Sunday, February 01, 2004

Affording IT may be the biggest complaint but really just a cop out. More than ever in the last ten years technology is not only more worth while but more affordable and complete.

It is more common to find out of date technologies in the average business environment than not. It is a real cold shower for anyone who was working and laid off in the IT industry. The real world is not buying as fast as the Developers are developing.

I have even seen desktops being crudely fashioned to function as a server connecting networks in a office.

My mouth agape I wondered what sort of cruel joke was this.

Can you Afford IT?

The value of technology has to be measured in result. Anything else is a drama. The most common excuse for not incorporating new technologies is that it is a waste of money because maintenance cost out weigh return on investment. This is not true if the purchases are thorough.

A new publication for Computing needs I have recently come across is An excellent starting point for business who are remotely interested in catching up. Linux the likeable software is branching out to main stream advertising. This is good news for the Open Source movement. Giving the good guys a chance to sway opinion is a good move for IT in general. Microsoft is becoming a dirty word since all of the horrific worm disasters and the usual bugs. Now if Microsoft makes headlines there is a cringe in the heart of all Windows users as to what they are going to suffer through next.

Top Level Security Investments are not the problem. There have been an increasing number of Security related articles with new ideas and approaches offered. Good security investments are relevant but the bed bugs still bite because of the politics of software.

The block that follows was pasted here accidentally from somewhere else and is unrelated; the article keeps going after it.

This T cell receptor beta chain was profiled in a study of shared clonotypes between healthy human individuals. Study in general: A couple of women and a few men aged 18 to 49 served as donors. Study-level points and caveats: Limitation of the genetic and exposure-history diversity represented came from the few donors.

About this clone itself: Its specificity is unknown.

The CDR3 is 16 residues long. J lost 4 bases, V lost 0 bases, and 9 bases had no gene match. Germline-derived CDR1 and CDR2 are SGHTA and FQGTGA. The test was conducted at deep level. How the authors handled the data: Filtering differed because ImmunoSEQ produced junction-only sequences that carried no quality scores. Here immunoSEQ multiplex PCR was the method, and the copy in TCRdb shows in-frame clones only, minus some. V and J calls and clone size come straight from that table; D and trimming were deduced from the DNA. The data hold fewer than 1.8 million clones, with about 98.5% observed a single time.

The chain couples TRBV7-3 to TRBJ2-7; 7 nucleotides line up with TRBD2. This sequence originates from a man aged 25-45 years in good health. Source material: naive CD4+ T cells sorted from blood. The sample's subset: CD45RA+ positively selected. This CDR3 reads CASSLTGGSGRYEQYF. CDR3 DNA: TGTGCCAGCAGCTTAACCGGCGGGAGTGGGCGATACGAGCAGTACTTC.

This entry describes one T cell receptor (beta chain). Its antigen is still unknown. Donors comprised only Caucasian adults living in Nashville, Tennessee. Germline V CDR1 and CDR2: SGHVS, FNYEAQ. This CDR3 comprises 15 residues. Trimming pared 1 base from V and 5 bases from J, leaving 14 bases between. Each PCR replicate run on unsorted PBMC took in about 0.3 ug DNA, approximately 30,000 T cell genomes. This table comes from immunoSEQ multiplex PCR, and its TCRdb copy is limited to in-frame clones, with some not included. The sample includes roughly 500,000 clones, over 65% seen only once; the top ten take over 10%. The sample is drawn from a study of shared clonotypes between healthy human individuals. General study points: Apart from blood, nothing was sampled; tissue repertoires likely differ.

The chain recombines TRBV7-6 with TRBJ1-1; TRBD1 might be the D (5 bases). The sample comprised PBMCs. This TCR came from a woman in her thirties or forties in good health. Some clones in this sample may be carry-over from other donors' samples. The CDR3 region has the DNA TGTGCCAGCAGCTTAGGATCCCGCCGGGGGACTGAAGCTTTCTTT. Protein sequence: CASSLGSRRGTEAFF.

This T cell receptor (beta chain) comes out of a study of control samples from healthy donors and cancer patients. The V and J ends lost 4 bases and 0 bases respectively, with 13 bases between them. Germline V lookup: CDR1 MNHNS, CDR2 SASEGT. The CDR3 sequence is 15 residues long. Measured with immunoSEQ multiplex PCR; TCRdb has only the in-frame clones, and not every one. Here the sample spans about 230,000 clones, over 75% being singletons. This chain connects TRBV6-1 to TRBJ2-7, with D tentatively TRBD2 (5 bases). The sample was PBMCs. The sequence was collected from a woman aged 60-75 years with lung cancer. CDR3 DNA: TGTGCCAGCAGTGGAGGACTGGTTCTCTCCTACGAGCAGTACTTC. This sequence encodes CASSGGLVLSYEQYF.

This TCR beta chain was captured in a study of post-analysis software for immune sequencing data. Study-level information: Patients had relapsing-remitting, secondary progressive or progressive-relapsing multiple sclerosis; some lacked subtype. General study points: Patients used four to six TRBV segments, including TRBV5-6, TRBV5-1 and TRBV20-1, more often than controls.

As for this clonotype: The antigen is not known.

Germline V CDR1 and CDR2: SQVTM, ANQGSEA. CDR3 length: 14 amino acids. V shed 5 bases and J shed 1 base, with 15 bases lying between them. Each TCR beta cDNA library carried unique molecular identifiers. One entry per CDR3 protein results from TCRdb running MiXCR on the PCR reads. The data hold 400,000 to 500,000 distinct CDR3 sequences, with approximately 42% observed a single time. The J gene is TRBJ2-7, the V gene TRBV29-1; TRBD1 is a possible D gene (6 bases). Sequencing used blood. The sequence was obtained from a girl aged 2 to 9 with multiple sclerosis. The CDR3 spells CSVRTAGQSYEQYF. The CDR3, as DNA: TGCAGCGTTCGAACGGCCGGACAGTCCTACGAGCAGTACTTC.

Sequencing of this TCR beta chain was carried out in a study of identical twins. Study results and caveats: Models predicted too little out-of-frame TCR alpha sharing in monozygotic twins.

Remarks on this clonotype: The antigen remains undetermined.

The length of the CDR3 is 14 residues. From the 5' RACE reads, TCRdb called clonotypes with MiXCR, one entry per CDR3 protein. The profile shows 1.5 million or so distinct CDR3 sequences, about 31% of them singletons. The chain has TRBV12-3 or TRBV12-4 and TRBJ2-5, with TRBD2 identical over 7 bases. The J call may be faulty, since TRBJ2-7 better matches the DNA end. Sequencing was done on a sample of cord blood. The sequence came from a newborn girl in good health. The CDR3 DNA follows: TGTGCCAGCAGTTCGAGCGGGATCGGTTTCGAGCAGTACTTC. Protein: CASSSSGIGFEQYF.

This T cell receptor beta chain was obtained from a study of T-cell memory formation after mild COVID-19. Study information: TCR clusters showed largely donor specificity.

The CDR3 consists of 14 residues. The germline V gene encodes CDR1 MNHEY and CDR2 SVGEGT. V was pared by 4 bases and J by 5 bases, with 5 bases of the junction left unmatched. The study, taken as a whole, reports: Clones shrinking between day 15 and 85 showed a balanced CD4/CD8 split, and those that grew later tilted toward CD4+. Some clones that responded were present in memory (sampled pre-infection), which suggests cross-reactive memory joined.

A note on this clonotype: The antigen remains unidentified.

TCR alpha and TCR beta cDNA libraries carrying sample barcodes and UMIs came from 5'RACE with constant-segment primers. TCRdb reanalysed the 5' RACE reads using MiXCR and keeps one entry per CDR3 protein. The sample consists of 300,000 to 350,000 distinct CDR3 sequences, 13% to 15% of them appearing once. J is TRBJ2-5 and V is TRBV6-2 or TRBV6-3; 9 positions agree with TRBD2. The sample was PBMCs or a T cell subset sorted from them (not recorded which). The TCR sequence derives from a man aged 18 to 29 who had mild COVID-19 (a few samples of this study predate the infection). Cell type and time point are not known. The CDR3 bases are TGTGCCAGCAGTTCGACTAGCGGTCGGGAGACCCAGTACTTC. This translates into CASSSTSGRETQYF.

I think it is possible to incorporate modest security investments for efficacy but the real battle is just the day to day trials of life on the wild wild web. One cannot expect to feel completely secure in an evolving environment. The only thing one can insist on is Identity and Credit Card protection. I think anything beyond that is unrealistic, paranoid, and just plain expensive.

Important company data is usually backed up in several locations and generally not server based as the storage rule goes.

affordable as with appropriate spending begins with good information and resources. The October issue of InfoWorld Magazine entitled "IT on 5 dollars a day?" Devoted its efforts to reminding consumers that IT can be had. Dell recently launched a commercial regarding affordability of its hardware.

Many are still advocating building your own network and workstations. Parts are often purchased politically, so that your hardware costs have more to do with brands used to build them than functionality. offers a variety of low cost Mac hardware, software, and accessories.

The average small business is as guilty of bad spending habits as government. Still with the functionality of advanced technologies becoming more accessible universally, opening your business to international trade has sound good.

Keeping up with IT news will also clear the mind as to the next big price drop location. When Mac declared it would be switching to Pentium processors; one could easily foresee that the release of those systems would mean a lower retail and resale price for current models. This is just one of many examples to aide in the prediction of the next big sale. Another could way to keep the feelers out would be the competitive edge. If Dell is selling laptops for 599 it is reasonable to assume that Dell's competitors will be following suit likewise, it is reasonable to assume that if a manufacturer drops its prices once to generate sales it will do it again because product most move.

The economic rebound will not be able to remove the fact that a lot of money went the other direction. Recovery therefore is not the same thing as a rebound. Still the slump is moving on and the future is still as mysterious as the vast universe around us. What happens next depends on what we are going to do about it.

So I am wondering can we entice small businesses to get with IT?


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